Free-thinker’s forum: Basic spiritualism:the placebo effect? |

Free-thinker’s forum: Basic spiritualism:the placebo effect?

Damian Sowers

Editor’s note: The Tahoe Daily Tribune, in keeping with its open editorial policy, is extending its columnists in the Religion section by adding the point of view of a scientist and secular humanist. Damian Sowers graduated in biochemistry from the University of Colorado at Boulder and went on to work at the Berkeley Space Sciences Laboratory on the NASA Genesis Mission. He grew up in South Lake Tahoe and recently moved back.

We live in a scary time. The world is becoming Balkanized, so to speak, by incompatible religious dogma. If humans are to coexist peacefully, serious compromises will have to be made. But, is cooperation even tangible when dealing with sacred and tightly held beliefs? Will people be willing to expunge cherished ideologies in the name of peace? Some outspoken atheists think so. Richard Dawkins and Sam Harris, two of the more prominent atheists of our day, are saying that humans can exist with belief in the divine.

Although I tremendously respect Dawkins and Harris, for their claims are extremely provocative and very needed in a society that is dominated by Judeo-Christian politics, I can’t endorse the optimism in their books. When 90 percent of the American population believes in some form of a higher power, it is somewhat futile to hope that the overwhelming majority will simply dismiss their religious beliefs when battered with rationale and science. As Melvin Konner, author of the “Tangled Wing,” pointed out, “Most religious people don’t care about proofs. It is not news to them that religion has caused great harm. Or that their sacred texts are flawed. Or that science explains most things. They have been meeting these objections with aplomb for centuries.”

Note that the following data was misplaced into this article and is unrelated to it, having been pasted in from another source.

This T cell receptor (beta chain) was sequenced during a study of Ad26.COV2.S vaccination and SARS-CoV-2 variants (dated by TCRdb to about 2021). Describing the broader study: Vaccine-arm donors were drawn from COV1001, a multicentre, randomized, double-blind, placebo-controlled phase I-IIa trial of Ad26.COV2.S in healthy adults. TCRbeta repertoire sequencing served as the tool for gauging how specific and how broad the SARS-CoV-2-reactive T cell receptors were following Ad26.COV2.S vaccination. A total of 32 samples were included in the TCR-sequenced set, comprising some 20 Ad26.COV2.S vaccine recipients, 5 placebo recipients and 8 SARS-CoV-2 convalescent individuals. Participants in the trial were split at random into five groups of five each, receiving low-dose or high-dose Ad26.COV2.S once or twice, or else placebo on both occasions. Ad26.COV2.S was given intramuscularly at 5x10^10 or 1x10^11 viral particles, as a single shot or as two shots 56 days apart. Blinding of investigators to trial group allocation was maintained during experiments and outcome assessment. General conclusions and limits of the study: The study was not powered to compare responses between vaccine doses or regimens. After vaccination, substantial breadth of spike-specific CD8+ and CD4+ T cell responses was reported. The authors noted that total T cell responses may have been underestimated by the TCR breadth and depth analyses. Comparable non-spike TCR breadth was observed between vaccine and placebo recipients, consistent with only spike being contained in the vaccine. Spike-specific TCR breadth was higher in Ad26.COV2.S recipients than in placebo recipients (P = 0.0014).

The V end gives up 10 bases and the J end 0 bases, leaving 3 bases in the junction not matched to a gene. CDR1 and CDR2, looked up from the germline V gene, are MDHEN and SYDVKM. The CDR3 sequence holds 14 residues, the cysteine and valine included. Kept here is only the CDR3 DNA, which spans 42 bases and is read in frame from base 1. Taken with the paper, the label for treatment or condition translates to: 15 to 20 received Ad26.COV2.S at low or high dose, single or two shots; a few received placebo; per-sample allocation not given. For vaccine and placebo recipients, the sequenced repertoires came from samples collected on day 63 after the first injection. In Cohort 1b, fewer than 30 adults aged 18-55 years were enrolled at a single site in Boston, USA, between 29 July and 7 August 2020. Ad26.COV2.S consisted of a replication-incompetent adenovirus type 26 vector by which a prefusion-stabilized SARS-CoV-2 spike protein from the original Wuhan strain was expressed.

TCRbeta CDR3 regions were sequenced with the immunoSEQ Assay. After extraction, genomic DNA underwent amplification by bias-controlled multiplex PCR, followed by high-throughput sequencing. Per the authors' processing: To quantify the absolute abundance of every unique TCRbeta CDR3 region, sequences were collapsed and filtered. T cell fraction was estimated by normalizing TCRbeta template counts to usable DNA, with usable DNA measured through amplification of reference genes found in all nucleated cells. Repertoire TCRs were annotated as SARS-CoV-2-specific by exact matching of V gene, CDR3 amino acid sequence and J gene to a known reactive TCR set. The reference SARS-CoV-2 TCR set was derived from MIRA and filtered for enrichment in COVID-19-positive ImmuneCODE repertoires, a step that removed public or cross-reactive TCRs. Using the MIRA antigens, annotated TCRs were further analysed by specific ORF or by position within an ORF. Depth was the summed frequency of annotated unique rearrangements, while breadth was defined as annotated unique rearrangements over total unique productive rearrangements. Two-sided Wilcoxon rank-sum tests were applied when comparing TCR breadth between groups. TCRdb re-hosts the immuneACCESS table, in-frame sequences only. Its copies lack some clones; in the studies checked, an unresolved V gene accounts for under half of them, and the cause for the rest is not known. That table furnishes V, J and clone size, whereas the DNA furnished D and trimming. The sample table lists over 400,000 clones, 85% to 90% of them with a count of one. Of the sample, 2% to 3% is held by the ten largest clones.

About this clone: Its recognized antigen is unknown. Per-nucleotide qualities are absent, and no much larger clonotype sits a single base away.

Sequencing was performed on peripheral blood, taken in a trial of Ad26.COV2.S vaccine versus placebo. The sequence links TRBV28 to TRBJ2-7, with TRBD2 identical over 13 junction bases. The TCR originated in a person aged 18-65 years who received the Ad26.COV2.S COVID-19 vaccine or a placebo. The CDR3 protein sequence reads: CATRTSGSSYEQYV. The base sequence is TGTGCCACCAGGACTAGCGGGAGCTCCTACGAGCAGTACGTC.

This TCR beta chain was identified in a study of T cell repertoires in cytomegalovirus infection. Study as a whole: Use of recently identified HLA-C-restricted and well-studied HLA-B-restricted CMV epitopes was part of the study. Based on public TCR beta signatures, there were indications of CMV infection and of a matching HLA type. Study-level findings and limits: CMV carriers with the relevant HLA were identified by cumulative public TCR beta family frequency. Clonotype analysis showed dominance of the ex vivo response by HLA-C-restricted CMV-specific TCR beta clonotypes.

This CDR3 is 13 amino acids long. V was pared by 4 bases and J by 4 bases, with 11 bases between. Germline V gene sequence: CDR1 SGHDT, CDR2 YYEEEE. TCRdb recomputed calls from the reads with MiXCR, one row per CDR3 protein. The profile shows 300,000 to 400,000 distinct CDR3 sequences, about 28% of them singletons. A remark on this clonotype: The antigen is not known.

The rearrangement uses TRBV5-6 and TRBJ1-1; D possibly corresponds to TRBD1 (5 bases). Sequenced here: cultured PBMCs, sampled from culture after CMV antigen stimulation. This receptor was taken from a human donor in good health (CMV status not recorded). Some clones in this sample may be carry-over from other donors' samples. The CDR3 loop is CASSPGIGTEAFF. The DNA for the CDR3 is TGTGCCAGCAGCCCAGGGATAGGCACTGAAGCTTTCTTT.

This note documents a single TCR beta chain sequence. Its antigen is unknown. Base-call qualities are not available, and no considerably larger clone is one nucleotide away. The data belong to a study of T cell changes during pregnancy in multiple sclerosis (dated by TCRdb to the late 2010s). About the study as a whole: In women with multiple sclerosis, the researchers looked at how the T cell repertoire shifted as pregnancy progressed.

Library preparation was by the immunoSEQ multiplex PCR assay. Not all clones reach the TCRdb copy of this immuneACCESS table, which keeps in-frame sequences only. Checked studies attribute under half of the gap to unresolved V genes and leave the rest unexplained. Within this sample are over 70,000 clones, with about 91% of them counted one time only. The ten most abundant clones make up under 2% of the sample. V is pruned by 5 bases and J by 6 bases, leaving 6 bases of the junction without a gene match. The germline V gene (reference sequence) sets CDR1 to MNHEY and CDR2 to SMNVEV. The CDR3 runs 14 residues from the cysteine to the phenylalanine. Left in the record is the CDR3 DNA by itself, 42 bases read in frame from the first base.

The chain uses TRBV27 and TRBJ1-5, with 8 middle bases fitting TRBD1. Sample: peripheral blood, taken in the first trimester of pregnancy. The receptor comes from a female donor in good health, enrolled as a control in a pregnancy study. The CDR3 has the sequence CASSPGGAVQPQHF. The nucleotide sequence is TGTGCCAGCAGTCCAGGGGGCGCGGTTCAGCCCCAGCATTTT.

And, as much as I would like to see contemporary faith in our Abrahamic God go the way of Zeus, Poseidon and Apollo, the breadth of this desire is a little unrealistic. Not to mention the fact that faith, in its purest form, does actually help some people out. As a strict atheist this realization took me a long time to come to terms with. When I speak of faith in its purest form, I am talking about faith without dogma – faith devoid of any sort of religious doctrine, commandment, prophecy or priest.

An atheist might ask me, “Why would widespread ‘naked’ faith be good for society?” It is likely that basic spiritualism works in the same way that a doctor-prescribed placebo helps a patient to become healthy again. This celestial placebo offers a clear definition of life and, therefore, it can often bring peace to a troubled mind. Faith is an omnipotent god; even if it is without merit, it is an effective prescription for despair.

So, if faith does actually function as a placebo, and I suspect that it does, then perhaps we shouldn’t be trying to abolish it. Dogma has no place in modern civilization, yet naked faith might be needed. The malignant passages in the sacred texts of Christianity, Judaism, Islam and the other major players in the business create unbridgeable rifts among people and nations, but basic spiritualism is usually very benign.

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Of course, the exorcism of dogma from faith is not exactly an easy task. But, it is slightly more tenable than the ambitious approach marshaled by Dawkins and Harris. If you are full of doubt, take notice that European nations like Norway and Sweden have already demonstrated that faith without religion is possible.

For a good, intelligent argument among atheists, I invite you to watch clips from the “Beyond Belief” conference. It can be found at

– Damian Sowers can be reached via e-mail at